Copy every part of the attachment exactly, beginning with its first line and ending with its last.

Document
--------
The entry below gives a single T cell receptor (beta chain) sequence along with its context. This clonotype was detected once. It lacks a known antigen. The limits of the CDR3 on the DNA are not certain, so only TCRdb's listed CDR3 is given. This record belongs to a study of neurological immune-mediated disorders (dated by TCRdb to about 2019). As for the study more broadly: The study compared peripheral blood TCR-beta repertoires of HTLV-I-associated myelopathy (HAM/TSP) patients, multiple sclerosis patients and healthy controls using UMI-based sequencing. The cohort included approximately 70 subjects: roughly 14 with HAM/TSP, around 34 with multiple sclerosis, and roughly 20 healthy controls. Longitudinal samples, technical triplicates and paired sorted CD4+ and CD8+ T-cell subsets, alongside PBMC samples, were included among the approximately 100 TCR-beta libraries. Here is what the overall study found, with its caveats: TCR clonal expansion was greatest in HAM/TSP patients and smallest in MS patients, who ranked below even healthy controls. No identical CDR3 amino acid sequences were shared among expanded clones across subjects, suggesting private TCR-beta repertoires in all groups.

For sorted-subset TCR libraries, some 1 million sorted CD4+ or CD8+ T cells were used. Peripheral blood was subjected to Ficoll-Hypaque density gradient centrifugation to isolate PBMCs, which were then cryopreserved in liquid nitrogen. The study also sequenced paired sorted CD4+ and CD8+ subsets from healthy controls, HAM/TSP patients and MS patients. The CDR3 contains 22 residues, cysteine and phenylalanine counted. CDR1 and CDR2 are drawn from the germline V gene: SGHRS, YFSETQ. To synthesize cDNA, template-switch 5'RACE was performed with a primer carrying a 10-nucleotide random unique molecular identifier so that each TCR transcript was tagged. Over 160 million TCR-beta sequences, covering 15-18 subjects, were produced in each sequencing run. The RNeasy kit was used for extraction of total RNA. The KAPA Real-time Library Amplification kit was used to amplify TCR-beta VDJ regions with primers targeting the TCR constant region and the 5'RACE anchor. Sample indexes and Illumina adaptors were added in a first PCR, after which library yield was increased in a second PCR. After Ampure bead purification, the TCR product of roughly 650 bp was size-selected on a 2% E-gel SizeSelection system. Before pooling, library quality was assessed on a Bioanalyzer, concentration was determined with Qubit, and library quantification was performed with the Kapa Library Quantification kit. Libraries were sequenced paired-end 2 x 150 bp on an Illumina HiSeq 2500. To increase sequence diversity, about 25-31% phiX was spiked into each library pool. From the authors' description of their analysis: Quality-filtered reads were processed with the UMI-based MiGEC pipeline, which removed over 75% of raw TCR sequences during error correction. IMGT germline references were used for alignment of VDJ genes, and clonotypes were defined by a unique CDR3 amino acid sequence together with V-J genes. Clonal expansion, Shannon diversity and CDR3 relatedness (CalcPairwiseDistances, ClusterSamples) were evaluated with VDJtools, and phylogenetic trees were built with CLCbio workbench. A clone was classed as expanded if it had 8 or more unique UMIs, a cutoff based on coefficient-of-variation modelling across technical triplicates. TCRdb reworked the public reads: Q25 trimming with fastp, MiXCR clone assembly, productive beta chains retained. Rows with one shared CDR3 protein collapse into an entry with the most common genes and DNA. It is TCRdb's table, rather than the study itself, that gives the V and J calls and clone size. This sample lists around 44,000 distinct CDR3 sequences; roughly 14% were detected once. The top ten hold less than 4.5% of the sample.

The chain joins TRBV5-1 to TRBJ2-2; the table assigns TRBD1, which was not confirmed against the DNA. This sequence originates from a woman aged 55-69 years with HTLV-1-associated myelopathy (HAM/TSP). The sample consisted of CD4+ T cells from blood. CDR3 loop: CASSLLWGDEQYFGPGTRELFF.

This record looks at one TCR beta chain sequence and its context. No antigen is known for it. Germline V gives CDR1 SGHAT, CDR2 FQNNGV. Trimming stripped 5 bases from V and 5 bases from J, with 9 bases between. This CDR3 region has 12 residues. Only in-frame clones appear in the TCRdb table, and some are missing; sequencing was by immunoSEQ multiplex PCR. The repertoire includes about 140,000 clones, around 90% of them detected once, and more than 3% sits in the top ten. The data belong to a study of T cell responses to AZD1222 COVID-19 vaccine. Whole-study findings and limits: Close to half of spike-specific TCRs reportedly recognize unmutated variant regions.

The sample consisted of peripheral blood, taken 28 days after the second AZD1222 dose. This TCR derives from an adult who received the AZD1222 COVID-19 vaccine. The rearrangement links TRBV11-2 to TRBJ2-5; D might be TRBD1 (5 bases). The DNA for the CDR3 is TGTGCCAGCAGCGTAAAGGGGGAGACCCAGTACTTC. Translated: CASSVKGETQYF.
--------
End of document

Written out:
The entry below gives a single T cell receptor (beta chain) sequence along with its context. This clonotype was detected once. It lacks a known antigen. The limits of the CDR3 on the DNA are not certain, so only TCRdb's listed CDR3 is given. This record belongs to a study of neurological immune-mediated disorders (dated by TCRdb to about 2019). As for the study more broadly: The study compared peripheral blood TCR-beta repertoires of HTLV-I-associated myelopathy (HAM/TSP) patients, multiple sclerosis patients and healthy controls using UMI-based sequencing. The cohort included approximately 70 subjects: roughly 14 with HAM/TSP, around 34 with multiple sclerosis, and roughly 20 healthy controls. Longitudinal samples, technical triplicates and paired sorted CD4+ and CD8+ T-cell subsets, alongside PBMC samples, were included among the approximately 100 TCR-beta libraries. Here is what the overall study found, with its caveats: TCR clonal expansion was greatest in HAM/TSP patients and smallest in MS patients, who ranked below even healthy controls. No identical CDR3 amino acid sequences were shared among expanded clones across subjects, suggesting private TCR-beta repertoires in all groups.

For sorted-subset TCR libraries, some 1 million sorted CD4+ or CD8+ T cells were used. Peripheral blood was subjected to Ficoll-Hypaque density gradient centrifugation to isolate PBMCs, which were then cryopreserved in liquid nitrogen. The study also sequenced paired sorted CD4+ and CD8+ subsets from healthy controls, HAM/TSP patients and MS patients. The CDR3 contains 22 residues, cysteine and phenylalanine counted. CDR1 and CDR2 are drawn from the germline V gene: SGHRS, YFSETQ. To synthesize cDNA, template-switch 5'RACE was performed with a primer carrying a 10-nucleotide random unique molecular identifier so that each TCR transcript was tagged. Over 160 million TCR-beta sequences, covering 15-18 subjects, were produced in each sequencing run. The RNeasy kit was used for extraction of total RNA. The KAPA Real-time Library Amplification kit was used to amplify TCR-beta VDJ regions with primers targeting the TCR constant region and the 5'RACE anchor. Sample indexes and Illumina adaptors were added in a first PCR, after which library yield was increased in a second PCR. After Ampure bead purification, the TCR product of roughly 650 bp was size-selected on a 2% E-gel SizeSelection system. Before pooling, library quality was assessed on a Bioanalyzer, concentration was determined with Qubit, and library quantification was performed with the Kapa Library Quantification kit. Libraries were sequenced paired-end 2 x 150 bp on an Illumina HiSeq 2500. To increase sequence diversity, about 25-31% phiX was spiked into each library pool. From the authors' description of their analysis: Quality-filtered reads were processed with the UMI-based MiGEC pipeline, which removed over 75% of raw TCR sequences during error correction. IMGT germline references were used for alignment of VDJ genes, and clonotypes were defined by a unique CDR3 amino acid sequence together with V-J genes. Clonal expansion, Shannon diversity and CDR3 relatedness (CalcPairwiseDistances, ClusterSamples) were evaluated with VDJtools, and phylogenetic trees were built with CLCbio workbench. A clone was classed as expanded if it had 8 or more unique UMIs, a cutoff based on coefficient-of-variation modelling across technical triplicates. TCRdb reworked the public reads: Q25 trimming with fastp, MiXCR clone assembly, productive beta chains retained. Rows with one shared CDR3 protein collapse into an entry with the most common genes and DNA. It is TCRdb's table, rather than the study itself, that gives the V and J calls and clone size. This sample lists around 44,000 distinct CDR3 sequences; roughly 14% were detected once. The top ten hold less than 4.5% of the sample.

The chain joins TRBV5-1 to TRBJ2-2; the table assigns TRBD1, which was not confirmed against the DNA. This sequence originates from a woman aged 55-69 years with HTLV-1-associated myelopathy (HAM/TSP). The sample consisted of CD4+ T cells from blood. CDR3 loop: CASSLLWGDEQYFGPGTRELFF.

This record looks at one TCR beta chain sequence and its context. No antigen is known for it. Germline V gives CDR1 SGHAT, CDR2 FQNNGV. Trimming stripped 5 bases from V and 5 bases from J, with 9 bases between. This CDR3 region has 12 residues. Only in-frame clones appear in the TCRdb table, and some are missing; sequencing was by immunoSEQ multiplex PCR. The repertoire includes about 140,000 clones, around 90% of them detected once, and more than 3% sits in the top ten. The data belong to a study of T cell responses to AZD1222 COVID-19 vaccine. Whole-study findings and limits: Close to half of spike-specific TCRs reportedly recognize unmutated variant regions.

The sample consisted of peripheral blood, taken 28 days after the second AZD1222 dose. This TCR derives from an adult who received the AZD1222 COVID-19 vaccine. The rearrangement links TRBV11-2 to TRBJ2-5; D might be TRBD1 (5 bases). The DNA for the CDR3 is TGTGCCAGCAGCGTAAAGGGGGAGACCCAGTACTTC. Translated: CASSVKGETQYF.